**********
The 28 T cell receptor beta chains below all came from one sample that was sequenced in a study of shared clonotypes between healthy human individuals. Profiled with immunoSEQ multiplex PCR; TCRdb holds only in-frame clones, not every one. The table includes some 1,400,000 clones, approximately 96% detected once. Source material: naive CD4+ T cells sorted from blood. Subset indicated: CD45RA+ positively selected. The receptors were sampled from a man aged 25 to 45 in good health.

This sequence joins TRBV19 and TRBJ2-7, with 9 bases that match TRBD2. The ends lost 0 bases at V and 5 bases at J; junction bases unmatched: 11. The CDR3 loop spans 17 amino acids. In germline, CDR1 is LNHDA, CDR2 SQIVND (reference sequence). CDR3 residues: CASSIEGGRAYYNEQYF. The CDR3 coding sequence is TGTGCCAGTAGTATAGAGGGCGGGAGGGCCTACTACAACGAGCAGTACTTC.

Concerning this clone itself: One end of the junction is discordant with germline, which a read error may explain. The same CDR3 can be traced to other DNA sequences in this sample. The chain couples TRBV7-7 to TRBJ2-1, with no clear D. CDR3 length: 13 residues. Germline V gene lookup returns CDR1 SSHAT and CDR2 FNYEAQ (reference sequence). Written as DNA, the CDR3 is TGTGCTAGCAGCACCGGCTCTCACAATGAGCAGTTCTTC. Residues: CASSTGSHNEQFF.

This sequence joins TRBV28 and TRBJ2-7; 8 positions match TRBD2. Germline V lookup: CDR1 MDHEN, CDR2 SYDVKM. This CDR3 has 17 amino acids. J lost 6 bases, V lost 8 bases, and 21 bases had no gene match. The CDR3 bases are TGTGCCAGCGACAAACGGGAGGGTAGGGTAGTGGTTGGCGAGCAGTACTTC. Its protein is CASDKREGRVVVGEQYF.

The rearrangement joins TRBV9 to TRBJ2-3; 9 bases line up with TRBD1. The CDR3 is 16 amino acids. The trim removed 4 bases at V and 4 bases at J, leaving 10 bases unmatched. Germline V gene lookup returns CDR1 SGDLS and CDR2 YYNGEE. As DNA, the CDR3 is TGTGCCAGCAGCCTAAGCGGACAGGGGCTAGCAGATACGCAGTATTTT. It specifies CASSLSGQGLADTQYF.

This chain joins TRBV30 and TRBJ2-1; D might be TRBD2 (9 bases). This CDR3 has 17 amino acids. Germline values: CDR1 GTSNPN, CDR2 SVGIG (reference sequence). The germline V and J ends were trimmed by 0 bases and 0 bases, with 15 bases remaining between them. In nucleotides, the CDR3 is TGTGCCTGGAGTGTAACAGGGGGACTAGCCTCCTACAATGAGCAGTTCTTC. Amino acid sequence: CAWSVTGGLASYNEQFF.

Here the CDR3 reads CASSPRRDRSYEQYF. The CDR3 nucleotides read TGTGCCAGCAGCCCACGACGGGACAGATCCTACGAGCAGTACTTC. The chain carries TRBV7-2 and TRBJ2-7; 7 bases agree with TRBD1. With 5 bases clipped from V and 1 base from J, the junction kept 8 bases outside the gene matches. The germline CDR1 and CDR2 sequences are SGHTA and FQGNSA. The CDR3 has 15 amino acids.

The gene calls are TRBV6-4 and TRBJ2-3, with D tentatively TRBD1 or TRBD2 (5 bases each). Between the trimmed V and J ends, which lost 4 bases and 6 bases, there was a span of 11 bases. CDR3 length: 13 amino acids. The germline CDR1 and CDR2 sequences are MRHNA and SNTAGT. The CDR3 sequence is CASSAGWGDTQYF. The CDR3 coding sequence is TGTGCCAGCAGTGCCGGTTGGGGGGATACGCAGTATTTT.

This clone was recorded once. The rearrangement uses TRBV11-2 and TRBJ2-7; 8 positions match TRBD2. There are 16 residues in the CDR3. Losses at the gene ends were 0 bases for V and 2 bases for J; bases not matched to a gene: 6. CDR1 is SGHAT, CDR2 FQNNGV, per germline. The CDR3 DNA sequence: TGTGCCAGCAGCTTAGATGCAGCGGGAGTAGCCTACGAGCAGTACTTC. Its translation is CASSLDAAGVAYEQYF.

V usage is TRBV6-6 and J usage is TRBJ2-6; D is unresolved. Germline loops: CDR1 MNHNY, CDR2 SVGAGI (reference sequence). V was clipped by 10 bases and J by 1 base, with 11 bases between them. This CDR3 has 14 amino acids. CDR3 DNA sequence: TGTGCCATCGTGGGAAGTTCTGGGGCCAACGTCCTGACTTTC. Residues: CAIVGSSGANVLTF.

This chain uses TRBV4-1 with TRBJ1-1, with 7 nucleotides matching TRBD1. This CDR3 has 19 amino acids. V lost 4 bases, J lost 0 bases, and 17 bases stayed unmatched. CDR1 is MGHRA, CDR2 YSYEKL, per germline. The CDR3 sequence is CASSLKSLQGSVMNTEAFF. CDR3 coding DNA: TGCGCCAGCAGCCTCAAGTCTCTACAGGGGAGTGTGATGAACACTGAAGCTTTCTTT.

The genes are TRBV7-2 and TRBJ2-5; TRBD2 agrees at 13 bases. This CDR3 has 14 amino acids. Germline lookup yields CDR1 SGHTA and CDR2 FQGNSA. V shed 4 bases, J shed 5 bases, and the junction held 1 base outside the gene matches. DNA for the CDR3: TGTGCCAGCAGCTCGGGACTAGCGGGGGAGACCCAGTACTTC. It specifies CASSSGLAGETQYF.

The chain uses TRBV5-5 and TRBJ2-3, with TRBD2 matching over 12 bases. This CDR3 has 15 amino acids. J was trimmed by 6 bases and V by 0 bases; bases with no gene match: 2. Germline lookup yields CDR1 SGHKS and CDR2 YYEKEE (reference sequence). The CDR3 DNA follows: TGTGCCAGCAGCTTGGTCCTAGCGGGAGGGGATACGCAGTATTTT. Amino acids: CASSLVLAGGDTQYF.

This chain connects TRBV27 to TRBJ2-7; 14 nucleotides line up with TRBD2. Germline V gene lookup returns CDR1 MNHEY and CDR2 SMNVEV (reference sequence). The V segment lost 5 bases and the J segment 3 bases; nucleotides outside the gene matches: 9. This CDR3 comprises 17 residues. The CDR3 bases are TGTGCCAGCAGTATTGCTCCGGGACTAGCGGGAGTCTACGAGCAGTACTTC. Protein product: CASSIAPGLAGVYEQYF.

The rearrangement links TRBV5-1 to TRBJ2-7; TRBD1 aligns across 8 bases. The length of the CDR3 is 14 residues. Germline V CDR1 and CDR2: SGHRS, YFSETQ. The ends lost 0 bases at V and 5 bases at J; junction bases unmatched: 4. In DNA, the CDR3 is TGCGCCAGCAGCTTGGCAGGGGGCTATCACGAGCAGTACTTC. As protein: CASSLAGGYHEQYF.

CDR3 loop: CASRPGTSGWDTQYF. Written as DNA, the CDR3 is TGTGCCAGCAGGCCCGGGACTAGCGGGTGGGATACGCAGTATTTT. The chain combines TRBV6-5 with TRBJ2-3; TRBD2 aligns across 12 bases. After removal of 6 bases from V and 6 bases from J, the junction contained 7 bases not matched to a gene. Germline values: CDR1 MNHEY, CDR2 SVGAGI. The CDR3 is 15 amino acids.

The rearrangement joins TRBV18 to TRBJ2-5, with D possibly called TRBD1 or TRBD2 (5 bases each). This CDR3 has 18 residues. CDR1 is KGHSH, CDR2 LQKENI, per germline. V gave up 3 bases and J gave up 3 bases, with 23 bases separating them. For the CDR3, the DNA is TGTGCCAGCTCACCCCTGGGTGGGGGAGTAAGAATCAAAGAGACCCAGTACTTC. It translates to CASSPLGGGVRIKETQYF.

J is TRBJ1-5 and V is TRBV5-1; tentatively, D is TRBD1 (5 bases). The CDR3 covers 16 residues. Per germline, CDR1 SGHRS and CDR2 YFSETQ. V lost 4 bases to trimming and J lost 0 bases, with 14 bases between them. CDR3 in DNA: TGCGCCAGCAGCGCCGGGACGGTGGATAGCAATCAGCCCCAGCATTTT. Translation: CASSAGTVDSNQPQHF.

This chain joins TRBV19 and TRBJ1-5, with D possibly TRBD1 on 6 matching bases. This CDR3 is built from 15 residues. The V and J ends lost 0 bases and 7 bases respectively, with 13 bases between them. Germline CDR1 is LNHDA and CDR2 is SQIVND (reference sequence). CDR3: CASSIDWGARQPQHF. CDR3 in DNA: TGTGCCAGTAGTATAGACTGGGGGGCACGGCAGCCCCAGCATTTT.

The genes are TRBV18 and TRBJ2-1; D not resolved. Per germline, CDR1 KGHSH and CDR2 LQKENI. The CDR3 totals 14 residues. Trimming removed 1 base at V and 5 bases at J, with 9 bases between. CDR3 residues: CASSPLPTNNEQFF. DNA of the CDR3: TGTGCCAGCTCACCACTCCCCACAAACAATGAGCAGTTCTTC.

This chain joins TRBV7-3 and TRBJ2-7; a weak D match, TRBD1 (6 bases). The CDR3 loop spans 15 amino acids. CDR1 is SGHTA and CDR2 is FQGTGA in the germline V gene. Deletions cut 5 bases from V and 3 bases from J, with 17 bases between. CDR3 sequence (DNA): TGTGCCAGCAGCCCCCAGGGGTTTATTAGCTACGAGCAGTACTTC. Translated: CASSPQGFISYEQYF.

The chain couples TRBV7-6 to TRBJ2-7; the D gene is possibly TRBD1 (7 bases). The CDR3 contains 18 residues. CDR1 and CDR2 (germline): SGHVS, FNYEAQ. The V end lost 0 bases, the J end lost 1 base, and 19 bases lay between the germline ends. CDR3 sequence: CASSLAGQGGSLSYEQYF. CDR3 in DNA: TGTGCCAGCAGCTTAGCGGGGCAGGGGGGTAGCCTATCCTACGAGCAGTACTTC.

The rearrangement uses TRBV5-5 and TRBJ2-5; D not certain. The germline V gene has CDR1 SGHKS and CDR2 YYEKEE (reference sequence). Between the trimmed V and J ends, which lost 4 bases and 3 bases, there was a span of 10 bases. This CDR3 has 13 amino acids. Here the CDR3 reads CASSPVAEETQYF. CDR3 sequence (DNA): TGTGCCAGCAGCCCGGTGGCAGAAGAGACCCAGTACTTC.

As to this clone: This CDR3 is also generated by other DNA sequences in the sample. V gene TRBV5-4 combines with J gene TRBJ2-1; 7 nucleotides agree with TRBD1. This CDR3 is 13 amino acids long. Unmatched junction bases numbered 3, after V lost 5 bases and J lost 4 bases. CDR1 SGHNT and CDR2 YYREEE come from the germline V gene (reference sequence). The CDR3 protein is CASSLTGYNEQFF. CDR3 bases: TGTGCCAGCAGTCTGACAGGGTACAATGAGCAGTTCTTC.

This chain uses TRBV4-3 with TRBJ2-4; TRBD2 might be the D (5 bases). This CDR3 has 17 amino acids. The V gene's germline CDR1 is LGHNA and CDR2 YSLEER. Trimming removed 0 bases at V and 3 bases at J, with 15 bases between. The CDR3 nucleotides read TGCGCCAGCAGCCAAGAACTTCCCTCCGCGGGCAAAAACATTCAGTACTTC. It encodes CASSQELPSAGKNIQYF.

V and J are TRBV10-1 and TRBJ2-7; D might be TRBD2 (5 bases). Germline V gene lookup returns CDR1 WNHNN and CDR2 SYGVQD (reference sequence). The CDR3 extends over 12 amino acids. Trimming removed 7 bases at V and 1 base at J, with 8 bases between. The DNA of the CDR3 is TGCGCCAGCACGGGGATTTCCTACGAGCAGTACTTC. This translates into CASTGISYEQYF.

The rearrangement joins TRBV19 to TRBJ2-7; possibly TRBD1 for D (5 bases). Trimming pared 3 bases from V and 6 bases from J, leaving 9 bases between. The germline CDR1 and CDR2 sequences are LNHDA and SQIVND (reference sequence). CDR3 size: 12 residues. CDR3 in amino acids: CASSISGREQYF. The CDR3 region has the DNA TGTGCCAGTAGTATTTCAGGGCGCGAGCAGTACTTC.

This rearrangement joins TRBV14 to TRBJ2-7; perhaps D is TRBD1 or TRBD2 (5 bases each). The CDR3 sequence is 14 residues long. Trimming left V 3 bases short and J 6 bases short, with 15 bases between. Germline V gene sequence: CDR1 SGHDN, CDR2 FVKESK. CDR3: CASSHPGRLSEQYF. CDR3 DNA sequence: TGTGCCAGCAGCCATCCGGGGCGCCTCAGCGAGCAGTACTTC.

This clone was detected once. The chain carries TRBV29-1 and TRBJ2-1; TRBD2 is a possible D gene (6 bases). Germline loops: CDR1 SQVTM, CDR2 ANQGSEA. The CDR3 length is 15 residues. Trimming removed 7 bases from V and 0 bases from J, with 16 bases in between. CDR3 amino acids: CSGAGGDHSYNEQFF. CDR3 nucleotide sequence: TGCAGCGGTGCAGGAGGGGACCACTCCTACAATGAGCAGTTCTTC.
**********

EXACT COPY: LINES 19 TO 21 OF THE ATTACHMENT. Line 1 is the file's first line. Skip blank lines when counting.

This chain joins TRBV19 and TRBJ1-5, with D possibly TRBD1 on 6 matching bases. This CDR3 is built from 15 residues. The V and J ends lost 0 bases and 7 bases respectively, with 13 bases between them. Germline CDR1 is LNHDA and CDR2 is SQIVND (reference sequence). CDR3: CASSIDWGARQPQHF. CDR3 in DNA: TGTGCCAGTAGTATAGACTGGGGGGCACGGCAGCCCCAGCATTTT.

The genes are TRBV18 and TRBJ2-1; D not resolved. Per germline, CDR1 KGHSH and CDR2 LQKENI. The CDR3 totals 14 residues. Trimming removed 1 base at V and 5 bases at J, with 9 bases between. CDR3 residues: CASSPLPTNNEQFF. DNA of the CDR3: TGTGCCAGCTCACCACTCCCCACAAACAATGAGCAGTTCTTC.

This chain joins TRBV7-3 and TRBJ2-7; a weak D match, TRBD1 (6 bases). The CDR3 loop spans 15 amino acids. CDR1 is SGHTA and CDR2 is FQGTGA in the germline V gene. Deletions cut 5 bases from V and 3 bases from J, with 17 bases between. CDR3 sequence (DNA): TGTGCCAGCAGCCCCCAGGGGTTTATTAGCTACGAGCAGTACTTC. Translated: CASSPQGFISYEQYF.